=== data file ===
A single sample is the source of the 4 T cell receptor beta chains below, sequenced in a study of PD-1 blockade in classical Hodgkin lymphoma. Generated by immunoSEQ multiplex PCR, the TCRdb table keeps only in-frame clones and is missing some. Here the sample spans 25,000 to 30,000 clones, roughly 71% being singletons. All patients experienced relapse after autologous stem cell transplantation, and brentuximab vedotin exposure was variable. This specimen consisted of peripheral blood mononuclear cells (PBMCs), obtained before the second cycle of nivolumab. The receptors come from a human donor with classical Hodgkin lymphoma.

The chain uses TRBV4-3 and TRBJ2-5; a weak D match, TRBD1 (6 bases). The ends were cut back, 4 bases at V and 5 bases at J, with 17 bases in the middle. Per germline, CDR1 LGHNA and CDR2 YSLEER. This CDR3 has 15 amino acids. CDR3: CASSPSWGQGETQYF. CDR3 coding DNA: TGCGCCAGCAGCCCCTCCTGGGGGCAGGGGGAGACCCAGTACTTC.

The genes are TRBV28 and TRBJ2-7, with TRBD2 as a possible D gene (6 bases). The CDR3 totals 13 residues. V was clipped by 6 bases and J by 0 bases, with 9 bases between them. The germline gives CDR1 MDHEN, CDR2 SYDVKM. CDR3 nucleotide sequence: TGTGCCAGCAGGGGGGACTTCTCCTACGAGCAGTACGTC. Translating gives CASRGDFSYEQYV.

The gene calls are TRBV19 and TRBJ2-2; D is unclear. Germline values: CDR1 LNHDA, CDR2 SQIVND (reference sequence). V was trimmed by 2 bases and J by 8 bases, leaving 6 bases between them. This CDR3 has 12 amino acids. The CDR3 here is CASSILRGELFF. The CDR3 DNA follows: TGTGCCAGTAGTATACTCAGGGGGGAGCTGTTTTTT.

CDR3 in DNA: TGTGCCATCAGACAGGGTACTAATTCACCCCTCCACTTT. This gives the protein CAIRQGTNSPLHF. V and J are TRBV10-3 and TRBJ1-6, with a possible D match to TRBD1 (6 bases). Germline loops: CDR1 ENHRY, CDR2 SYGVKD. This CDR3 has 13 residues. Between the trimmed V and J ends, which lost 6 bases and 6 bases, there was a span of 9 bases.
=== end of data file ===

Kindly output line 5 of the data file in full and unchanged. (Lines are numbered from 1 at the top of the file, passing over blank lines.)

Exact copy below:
CDR3 in DNA: TGTGCCATCAGACAGGGTACTAATTCACCCCTCCACTTT. This gives the protein CAIRQGTNSPLHF. V and J are TRBV10-3 and TRBJ1-6, with a possible D match to TRBD1 (6 bases). Germline loops: CDR1 ENHRY, CDR2 SYGVKD. This CDR3 has 13 residues. Between the trimmed V and J ends, which lost 6 bases and 6 bases, there was a span of 9 bases.